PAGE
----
Yaakov Perlow

Yaakov Perlow (Yiddish: יעקבֿ פּערלאָווHebrew: יעקב פרלוב‎‎; November 16, 1930 – April 7, 2020) was an American Hasidic rabbi and rosh yeshiva, and Rebbe of the Novominsk Hasidic dynasty. From 1998 until his death in 2020, he was president of Agudath Israel of America, a Haredi advocacy organization. He was also head of that organization's Moetzes Gedolei HaTorah (Council of Torah Sages). He was one of the most respected leaders of the American Orthodox Jewish community, known for his scholarly and oratorical skills.[1][2]

Grand Rabbi

Rav Yaakov Perlow
הרב מנובומינסק.jpg
TitleNovominsker Rebbe
Born(1930-11-16)November 16, 1930
DiedApril 7, 2020(2020-04-07) (aged 89)
Brooklyn, New York, U.S.
NationalityUnited States
SpouseYehudis (Eichenstein) Perlow, Miriam (Eichenstien-Londinski) Perlow
ChildrenGrand Rabbi Yehoshua Heshel Perlow, Grand Rabbi Yisroel Perlow, Mrs.Faigie Horowitz, Mrs. Sara Chana Treiger
  • Rabbi Nochum Mordechai Perlow (father)
  • Beila Rochma Morgenstern (mother)
Alma materYeshiva Rabbi Chaim Berlin
Jewish leader
PredecessorRabbi Moshe Sherer
PositionRosh yeshiva
YeshivaYeshivas Novominsk Kol Yehuda
OrganisationAgudath Israel of America
BeganDecember 1998
OtherHead of Moetzes Gedolei HaTorah (Council of Torah Sages)
Yahrtzeit13, Nissan
BuriedMount Lebanon Cemetery
ResidenceBrooklyn, New York

Early life and educationEdit

Yaakov Perlow was born in Brooklyn, New York,[1][3] to Rabbi Nochum Mordechai Perlow (1887–1976), the Novominsker Rebbe, and his wife, Beila Rochma Morgenstern.[4] He was named after his paternal great-grandfather, the Shufra D'Yaakov, founder of the Novominsk Hasidic dynasty.[1][2] His maternal grandfather was Rabbi Yitzchak Zelig Morgenstern, the Sokolover Rebbe, a direct descendant of Rabbi Menachem Mendel of Kotzk.[2][5] Morgenstern was one of the main founders of Agudath Israel in Poland.[4][6]

Perlow began his Torah education at Yeshiva Toras Chaim in East New York, Brooklyn, and continued on to the Lithuanian-type Yeshiva Rabbi Chaim Berlin in Brooklyn,[1][7][8] and then Beth Medrash Govoha in Lakewood.[3] He also graduated with honors from Brooklyn College.[8][9]


After his marriage, Perlow taught at Hebrew Theological College in Skokie, Illinois.[1][7] He later moved back to Brooklyn and settled in Crown Heights, becoming a member of the administration of the mesivta of Yeshiva Rabbi Chaim Berlin.[1] In 1969, he was appointed rosh yeshiva at the Breuer's yeshiva, Yeshiva Rabbi Samson Raphael Hirsch, in Washington Heights, New York, a position he held for 11 years.[1] He also served as the Rav of Congregation Bais Yosef in that city.[1]

After the death of his father on September 4, 1976, Perlow began serving as Novominsker Rebbe.[1] In 1980, he established the Novominsk Hasidic Center and founded his own yeshiva, Yeshivas Novominsk Kol Yehuda, named in memory of his uncle, Rabbi Yehuda Aryeh Perlow of Novominsk-Williamsburg, in Borough Park, Brooklyn.[1][2]

Agudath Israel of AmericaEdit

Perlow became an active member of Agudath Israel of America from 1975, when he was one of the main speakers at the 7th Siyum HaShas in New York.[1] He became a leader of the Torah Umesorah organization as well.[1] In December 1998, Perlow was named president of Agudath Israel of America, succeeding Rabbi Moshe Sherer, who had died seven months earlier.[1][6] With his appointment, the presidential and leadership duties held by Sherer were divided between Perlow, the new president, and a three-man executive.[6] Perlow was also head of the organization's Moetzes Gedolei HaTorah (Council of Torah Sages).[10]

Perlow frequently spoke out on issues affecting the American Orthodox Jewish world, including Internet usage,[11] child abuse,[12] Holocaust denial,[13] overpriced Jewish weddings,[14] and U.S. politics.[15] In 2015, Perlow shocked attendees at the 93rd annual Agudath Israel of America dinner by directly appealing to President Obama to reconsider the Iran deal.[16]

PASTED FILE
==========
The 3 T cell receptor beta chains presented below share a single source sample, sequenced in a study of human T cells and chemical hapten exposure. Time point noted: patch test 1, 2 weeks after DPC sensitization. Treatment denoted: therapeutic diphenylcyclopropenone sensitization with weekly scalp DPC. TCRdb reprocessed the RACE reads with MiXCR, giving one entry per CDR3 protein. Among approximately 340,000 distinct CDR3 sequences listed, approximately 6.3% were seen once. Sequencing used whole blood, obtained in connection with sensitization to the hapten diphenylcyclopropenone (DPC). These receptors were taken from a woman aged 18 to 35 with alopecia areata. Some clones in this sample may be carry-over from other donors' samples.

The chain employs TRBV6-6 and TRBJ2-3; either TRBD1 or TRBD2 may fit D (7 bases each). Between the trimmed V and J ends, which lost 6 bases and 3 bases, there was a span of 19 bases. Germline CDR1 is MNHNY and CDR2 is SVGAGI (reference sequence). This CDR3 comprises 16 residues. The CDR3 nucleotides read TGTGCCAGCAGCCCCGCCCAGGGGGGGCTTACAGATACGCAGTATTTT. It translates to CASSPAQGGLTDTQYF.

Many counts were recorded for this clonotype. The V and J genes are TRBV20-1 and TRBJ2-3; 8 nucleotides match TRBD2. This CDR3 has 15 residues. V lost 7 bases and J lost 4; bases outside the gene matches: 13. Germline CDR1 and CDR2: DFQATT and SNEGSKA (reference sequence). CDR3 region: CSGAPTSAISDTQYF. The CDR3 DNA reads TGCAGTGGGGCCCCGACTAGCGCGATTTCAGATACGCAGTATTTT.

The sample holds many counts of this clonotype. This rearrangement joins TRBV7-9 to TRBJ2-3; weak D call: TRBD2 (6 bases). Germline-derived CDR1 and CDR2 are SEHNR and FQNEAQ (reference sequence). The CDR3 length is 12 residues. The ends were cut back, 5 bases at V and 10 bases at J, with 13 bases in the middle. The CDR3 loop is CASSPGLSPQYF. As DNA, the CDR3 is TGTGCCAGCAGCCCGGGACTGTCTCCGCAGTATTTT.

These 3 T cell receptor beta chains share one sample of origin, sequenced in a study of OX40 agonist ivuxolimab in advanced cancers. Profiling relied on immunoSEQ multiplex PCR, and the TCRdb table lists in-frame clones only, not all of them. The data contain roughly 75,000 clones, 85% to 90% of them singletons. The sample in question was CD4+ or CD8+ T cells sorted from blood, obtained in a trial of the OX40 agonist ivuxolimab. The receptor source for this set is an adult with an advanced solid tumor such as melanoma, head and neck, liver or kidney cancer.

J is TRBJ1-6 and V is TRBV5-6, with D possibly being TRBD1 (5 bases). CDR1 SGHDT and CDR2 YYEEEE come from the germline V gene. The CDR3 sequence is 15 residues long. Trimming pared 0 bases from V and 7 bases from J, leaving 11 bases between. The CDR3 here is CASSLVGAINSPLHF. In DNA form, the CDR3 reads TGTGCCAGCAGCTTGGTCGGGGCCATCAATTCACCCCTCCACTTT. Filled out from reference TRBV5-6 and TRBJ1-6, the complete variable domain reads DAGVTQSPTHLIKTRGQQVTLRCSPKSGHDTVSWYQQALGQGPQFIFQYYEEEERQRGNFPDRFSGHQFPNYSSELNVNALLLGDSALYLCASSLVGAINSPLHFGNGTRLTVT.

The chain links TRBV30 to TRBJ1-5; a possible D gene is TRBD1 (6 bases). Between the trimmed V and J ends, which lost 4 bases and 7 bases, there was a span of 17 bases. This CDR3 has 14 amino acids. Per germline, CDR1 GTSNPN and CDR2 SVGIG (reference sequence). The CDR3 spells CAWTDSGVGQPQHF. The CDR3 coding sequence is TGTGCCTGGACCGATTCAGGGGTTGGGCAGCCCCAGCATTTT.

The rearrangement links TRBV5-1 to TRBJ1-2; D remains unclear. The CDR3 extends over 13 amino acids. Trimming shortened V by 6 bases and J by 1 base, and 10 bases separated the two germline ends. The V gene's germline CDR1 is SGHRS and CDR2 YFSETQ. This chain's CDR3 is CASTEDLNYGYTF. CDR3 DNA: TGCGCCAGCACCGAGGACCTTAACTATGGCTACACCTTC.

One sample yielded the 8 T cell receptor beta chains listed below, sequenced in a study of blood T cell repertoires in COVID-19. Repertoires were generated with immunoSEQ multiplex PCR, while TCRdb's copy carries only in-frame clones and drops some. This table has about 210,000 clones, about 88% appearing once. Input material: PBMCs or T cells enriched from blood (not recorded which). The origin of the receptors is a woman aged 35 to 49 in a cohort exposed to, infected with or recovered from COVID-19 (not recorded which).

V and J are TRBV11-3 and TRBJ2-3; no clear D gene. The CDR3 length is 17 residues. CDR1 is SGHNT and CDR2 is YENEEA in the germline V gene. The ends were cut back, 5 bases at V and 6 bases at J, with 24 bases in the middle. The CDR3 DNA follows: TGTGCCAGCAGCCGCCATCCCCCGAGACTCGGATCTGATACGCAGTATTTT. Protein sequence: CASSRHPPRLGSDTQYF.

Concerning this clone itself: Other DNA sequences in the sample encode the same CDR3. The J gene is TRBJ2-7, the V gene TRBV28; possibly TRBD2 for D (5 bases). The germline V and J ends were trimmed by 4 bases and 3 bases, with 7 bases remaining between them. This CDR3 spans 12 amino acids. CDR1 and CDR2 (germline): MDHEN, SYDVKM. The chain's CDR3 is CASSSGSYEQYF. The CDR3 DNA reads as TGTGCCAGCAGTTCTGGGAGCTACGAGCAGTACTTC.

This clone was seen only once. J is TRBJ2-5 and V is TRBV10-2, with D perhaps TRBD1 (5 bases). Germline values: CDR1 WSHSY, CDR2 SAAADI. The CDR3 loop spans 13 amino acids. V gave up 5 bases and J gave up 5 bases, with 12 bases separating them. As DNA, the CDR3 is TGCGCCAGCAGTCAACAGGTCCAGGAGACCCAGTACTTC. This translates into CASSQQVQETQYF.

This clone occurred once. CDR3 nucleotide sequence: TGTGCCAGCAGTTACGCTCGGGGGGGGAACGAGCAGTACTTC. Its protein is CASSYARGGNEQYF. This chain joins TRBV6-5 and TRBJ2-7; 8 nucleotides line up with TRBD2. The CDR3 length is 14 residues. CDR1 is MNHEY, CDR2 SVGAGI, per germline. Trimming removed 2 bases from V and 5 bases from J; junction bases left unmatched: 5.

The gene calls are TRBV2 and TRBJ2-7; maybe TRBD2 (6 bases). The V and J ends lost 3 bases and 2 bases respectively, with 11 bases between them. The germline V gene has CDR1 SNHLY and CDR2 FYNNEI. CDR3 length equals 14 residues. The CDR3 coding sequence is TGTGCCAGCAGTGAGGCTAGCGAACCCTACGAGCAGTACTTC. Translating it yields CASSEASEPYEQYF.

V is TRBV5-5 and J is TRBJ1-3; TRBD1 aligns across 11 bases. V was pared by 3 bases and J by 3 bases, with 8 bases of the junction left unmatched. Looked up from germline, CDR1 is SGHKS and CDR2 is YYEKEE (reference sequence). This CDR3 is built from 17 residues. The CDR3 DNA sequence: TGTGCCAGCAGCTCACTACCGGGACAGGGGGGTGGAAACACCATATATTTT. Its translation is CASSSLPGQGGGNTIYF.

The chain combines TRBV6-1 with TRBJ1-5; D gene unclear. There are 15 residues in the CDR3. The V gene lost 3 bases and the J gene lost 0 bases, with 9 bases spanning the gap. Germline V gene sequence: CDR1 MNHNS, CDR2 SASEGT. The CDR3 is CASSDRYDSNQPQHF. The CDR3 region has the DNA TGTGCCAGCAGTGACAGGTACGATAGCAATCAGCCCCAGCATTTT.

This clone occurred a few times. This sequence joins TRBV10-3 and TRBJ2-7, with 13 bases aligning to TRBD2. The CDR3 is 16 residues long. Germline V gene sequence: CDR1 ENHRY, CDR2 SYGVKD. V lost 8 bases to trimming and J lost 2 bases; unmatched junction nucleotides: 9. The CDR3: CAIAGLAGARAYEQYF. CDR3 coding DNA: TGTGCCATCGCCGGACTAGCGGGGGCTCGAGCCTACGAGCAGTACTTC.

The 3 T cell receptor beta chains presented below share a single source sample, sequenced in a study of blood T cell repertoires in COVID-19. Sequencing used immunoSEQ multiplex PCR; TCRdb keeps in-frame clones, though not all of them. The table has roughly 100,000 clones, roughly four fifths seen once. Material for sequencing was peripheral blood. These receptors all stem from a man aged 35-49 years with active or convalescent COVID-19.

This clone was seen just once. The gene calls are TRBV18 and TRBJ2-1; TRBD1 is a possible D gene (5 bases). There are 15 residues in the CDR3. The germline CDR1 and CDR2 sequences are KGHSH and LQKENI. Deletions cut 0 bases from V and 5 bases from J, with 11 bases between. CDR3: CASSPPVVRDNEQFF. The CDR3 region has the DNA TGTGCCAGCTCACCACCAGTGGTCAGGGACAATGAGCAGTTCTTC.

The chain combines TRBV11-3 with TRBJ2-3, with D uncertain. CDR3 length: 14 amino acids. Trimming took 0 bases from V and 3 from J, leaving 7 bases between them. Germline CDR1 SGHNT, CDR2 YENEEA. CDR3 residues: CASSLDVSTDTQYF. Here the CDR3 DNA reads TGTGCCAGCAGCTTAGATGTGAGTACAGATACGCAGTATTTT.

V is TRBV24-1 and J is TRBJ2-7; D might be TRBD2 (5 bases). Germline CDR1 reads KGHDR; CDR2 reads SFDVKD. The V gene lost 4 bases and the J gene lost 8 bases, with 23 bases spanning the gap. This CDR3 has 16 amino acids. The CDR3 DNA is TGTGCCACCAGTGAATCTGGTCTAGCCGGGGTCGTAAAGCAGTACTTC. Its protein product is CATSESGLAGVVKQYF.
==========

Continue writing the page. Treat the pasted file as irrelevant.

At the 73rd annual Agudah convention in 1995, Perlow urged dialogue with non-Orthodox Jews while at the same time "lashing out at what he described as the 'false ideology' of non-Orthodox Judaism."[17] In June 1999, he wrote in The Jewish Observer in support of a rapprochement in the long-standing feud between the Haredi and Reform movements.[18][19] At the May 2014 Agudath dinner, he stated that the Reform and Conservative movements "have disintegrated themselves, become oblivious, fallen into an abyss of intermarriage and assimilation",[20][21] and branded another movement, Open Orthodoxy, as being "steeped in apikorsos (heresy)".[22] While New York City Mayor Bill de Blasio was the next speaker at the dinner, he did not challenge Perlow's remarks, which cast aspersions on the affiliations of the non-Orthodox Jewish population of New York City.[20][23]

Personal lifeEdit

Perlow's first wife, Yehudis (d. 1998), was the daughter of Grand Rabbi Avrohom Eichenstein of Zidichov-Chicago.[1] The couple had two sons and two daughters.[1] In 2004, Perlow remarried to Miriam Landynski, his first wife's sister and widow of Rabbi Yaakov Zev Landynski.[1]


In March 2020, Perlow urged American Orthodox Jews to follow social distancing and other precautionary guidelines in response to the coronavirus outbreak, saying: "We cannot behave the way we did last week or two weeks ago. We're told that the halakha (Jewish law) is that we must listen to doctors, whether it's about a sick person or Yom Kippur".[10][24] He was soon after infected by COVID-19. On April 7, 2020, he died due to complications from the disease. He was 89.[2][25] His funeral was held in a private ceremony. The eulogies and saying of Psalms were broadcast live over the telephone, in order to limit the spread of the virus.[2] After his burial, his twin sons were named his successors as Rebbes of the Novominsk dynasty. The elder of the two, Rabbi Yehoshua Heshel "Reb Shia" currently leads his father's synagogue in Borough Park, while Rabbi Alter Yisroel Shimon "Reb Yisruel" leads the Novominsk shteeble in Lakewood, New Jersey. The two Rebbes lead Yeshivas Novominsk Kol Yehuda in unison, with Reb Shia predominantly responsible for the high school, and Reb Yisruel for the Beis Midrash.